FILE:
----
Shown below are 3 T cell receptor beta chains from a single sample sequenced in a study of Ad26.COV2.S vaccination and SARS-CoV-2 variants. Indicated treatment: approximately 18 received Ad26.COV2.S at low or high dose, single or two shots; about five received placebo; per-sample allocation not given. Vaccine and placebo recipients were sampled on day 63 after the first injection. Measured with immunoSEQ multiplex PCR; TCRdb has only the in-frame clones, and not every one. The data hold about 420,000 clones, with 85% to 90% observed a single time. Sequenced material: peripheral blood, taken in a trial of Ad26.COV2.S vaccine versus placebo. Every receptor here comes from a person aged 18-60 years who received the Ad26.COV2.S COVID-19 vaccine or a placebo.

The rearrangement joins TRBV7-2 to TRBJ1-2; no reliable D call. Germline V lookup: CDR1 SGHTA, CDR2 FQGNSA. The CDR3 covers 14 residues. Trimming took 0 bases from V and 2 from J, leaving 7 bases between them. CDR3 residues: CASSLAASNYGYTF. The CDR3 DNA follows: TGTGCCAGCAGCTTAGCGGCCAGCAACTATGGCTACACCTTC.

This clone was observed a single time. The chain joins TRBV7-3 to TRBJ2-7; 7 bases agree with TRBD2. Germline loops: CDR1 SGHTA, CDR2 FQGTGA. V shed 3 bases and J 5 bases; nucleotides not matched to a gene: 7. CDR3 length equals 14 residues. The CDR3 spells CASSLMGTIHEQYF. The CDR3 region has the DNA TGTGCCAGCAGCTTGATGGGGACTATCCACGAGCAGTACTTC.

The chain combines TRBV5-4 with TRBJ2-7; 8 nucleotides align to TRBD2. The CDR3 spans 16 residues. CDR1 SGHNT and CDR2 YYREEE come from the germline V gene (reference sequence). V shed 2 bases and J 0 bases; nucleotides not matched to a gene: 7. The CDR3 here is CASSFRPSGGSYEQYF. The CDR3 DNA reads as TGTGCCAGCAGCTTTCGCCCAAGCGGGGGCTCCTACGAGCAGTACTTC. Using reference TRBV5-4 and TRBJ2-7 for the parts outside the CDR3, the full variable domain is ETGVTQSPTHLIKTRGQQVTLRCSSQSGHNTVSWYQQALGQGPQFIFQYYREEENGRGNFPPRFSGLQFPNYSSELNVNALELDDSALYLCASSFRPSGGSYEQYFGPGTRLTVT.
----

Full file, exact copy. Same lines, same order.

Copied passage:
Shown below are 3 T cell receptor beta chains from a single sample sequenced in a study of Ad26.COV2.S vaccination and SARS-CoV-2 variants. Indicated treatment: approximately 18 received Ad26.COV2.S at low or high dose, single or two shots; about five received placebo; per-sample allocation not given. Vaccine and placebo recipients were sampled on day 63 after the first injection. Measured with immunoSEQ multiplex PCR; TCRdb has only the in-frame clones, and not every one. The data hold about 420,000 clones, with 85% to 90% observed a single time. Sequenced material: peripheral blood, taken in a trial of Ad26.COV2.S vaccine versus placebo. Every receptor here comes from a person aged 18-60 years who received the Ad26.COV2.S COVID-19 vaccine or a placebo.

The rearrangement joins TRBV7-2 to TRBJ1-2; no reliable D call. Germline V lookup: CDR1 SGHTA, CDR2 FQGNSA. The CDR3 covers 14 residues. Trimming took 0 bases from V and 2 from J, leaving 7 bases between them. CDR3 residues: CASSLAASNYGYTF. The CDR3 DNA follows: TGTGCCAGCAGCTTAGCGGCCAGCAACTATGGCTACACCTTC.

This clone was observed a single time. The chain joins TRBV7-3 to TRBJ2-7; 7 bases agree with TRBD2. Germline loops: CDR1 SGHTA, CDR2 FQGTGA. V shed 3 bases and J 5 bases; nucleotides not matched to a gene: 7. CDR3 length equals 14 residues. The CDR3 spells CASSLMGTIHEQYF. The CDR3 region has the DNA TGTGCCAGCAGCTTGATGGGGACTATCCACGAGCAGTACTTC.

The chain combines TRBV5-4 with TRBJ2-7; 8 nucleotides align to TRBD2. The CDR3 spans 16 residues. CDR1 SGHNT and CDR2 YYREEE come from the germline V gene (reference sequence). V shed 2 bases and J 0 bases; nucleotides not matched to a gene: 7. The CDR3 here is CASSFRPSGGSYEQYF. The CDR3 DNA reads as TGTGCCAGCAGCTTTCGCCCAAGCGGGGGCTCCTACGAGCAGTACTTC. Using reference TRBV5-4 and TRBJ2-7 for the parts outside the CDR3, the full variable domain is ETGVTQSPTHLIKTRGQQVTLRCSSQSGHNTVSWYQQALGQGPQFIFQYYREEENGRGNFPPRFSGLQFPNYSSELNVNALELDDSALYLCASSFRPSGGSYEQYFGPGTRLTVT.